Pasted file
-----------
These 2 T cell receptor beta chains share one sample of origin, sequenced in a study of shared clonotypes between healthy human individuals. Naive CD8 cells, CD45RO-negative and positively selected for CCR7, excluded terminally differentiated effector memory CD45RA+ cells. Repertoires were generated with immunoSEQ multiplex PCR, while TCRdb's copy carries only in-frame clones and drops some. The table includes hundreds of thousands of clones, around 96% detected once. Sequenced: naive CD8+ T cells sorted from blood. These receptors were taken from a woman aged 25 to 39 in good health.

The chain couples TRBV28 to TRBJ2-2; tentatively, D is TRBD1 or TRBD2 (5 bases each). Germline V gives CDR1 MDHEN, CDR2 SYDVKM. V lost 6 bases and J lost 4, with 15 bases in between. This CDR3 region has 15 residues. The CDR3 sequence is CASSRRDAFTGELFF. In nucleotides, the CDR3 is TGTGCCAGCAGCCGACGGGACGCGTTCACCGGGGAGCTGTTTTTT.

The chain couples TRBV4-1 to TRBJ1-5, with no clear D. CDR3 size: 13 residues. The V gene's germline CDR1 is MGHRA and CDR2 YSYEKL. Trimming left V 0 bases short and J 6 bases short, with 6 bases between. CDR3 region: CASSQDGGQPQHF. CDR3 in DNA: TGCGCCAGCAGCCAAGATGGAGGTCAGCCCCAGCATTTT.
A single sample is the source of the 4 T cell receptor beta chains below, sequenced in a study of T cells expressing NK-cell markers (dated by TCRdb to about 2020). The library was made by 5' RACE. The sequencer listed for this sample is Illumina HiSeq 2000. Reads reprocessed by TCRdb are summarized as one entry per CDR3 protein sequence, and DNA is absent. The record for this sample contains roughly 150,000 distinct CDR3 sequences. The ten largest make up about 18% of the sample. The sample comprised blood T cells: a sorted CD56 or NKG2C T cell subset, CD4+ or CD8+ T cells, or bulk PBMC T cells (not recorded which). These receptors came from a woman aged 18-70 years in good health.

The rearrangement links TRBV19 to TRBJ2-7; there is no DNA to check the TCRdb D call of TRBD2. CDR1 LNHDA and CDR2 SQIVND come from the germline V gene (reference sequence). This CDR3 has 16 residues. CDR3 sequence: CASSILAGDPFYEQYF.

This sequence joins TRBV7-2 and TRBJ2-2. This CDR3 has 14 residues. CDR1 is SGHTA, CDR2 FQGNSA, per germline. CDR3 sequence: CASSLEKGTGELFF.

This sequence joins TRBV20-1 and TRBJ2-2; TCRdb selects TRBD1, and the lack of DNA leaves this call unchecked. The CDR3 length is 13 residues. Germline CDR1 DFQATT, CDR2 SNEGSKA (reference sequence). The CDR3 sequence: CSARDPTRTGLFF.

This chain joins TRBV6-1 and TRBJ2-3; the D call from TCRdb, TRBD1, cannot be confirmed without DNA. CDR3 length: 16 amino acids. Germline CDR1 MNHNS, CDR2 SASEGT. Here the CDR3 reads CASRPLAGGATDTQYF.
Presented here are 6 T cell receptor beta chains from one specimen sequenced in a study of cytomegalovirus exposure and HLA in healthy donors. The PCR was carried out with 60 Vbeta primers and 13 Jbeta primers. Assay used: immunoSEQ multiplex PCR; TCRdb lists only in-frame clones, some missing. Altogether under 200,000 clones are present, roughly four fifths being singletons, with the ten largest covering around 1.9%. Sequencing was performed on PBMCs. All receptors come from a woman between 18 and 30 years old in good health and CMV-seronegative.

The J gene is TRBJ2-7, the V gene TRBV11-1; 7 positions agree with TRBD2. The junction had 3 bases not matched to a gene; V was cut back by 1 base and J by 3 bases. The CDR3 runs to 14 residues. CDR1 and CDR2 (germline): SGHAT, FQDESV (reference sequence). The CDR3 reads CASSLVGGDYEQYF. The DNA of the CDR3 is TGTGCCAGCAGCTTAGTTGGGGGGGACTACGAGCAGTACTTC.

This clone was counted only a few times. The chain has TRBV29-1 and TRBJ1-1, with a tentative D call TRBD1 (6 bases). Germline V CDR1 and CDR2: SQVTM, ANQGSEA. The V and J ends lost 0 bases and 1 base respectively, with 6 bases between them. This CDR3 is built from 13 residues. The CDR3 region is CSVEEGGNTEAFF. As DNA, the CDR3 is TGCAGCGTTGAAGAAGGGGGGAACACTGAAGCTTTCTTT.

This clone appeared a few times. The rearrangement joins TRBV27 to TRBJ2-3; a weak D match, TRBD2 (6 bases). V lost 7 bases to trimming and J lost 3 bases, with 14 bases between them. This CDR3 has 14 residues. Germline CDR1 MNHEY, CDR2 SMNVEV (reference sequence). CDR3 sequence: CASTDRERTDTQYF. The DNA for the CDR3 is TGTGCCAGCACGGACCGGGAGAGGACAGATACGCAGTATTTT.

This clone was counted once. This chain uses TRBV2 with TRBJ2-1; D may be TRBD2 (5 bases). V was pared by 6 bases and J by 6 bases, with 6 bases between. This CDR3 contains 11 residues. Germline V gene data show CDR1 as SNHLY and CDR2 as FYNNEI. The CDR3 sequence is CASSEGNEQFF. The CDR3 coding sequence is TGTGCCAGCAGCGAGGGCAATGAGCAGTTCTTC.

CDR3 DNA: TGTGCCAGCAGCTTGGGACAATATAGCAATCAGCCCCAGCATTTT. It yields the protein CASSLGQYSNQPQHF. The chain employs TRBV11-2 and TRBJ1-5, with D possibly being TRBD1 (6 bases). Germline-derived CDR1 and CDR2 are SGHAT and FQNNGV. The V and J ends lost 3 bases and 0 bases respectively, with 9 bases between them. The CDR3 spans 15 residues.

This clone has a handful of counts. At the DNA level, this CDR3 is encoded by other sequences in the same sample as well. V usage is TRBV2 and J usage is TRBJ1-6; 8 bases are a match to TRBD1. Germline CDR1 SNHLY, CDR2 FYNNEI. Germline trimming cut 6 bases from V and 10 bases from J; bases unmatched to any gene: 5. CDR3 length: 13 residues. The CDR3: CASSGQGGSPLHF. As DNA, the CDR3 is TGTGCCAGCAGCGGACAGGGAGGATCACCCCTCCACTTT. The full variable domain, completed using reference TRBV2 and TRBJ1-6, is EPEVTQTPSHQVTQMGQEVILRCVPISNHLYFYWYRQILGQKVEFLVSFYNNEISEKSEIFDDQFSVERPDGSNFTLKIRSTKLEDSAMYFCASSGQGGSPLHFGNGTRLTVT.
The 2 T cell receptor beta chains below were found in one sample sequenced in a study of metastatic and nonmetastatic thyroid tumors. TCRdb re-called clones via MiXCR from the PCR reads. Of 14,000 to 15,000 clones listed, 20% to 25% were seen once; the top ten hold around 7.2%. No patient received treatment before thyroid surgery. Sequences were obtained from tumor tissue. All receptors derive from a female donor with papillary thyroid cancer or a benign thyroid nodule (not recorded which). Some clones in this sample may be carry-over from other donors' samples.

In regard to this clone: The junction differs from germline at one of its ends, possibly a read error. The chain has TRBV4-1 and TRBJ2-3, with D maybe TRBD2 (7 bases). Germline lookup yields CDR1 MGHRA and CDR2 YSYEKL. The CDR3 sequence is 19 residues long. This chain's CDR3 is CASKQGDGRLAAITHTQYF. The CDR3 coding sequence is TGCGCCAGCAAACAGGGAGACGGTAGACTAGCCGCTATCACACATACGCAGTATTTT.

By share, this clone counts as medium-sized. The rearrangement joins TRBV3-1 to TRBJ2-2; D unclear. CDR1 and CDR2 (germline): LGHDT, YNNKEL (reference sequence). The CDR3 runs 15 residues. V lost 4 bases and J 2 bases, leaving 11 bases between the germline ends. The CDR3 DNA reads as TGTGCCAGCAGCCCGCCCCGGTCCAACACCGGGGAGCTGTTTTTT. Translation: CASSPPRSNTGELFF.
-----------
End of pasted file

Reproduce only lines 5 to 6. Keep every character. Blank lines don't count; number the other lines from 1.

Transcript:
The rearrangement links TRBV19 to TRBJ2-7; there is no DNA to check the TCRdb D call of TRBD2. CDR1 LNHDA and CDR2 SQIVND come from the germline V gene (reference sequence). This CDR3 has 16 residues. CDR3 sequence: CASSILAGDPFYEQYF.

This sequence joins TRBV7-2 and TRBJ2-2. This CDR3 has 14 residues. CDR1 is SGHTA, CDR2 FQGNSA, per germline. CDR3 sequence: CASSLEKGTGELFF.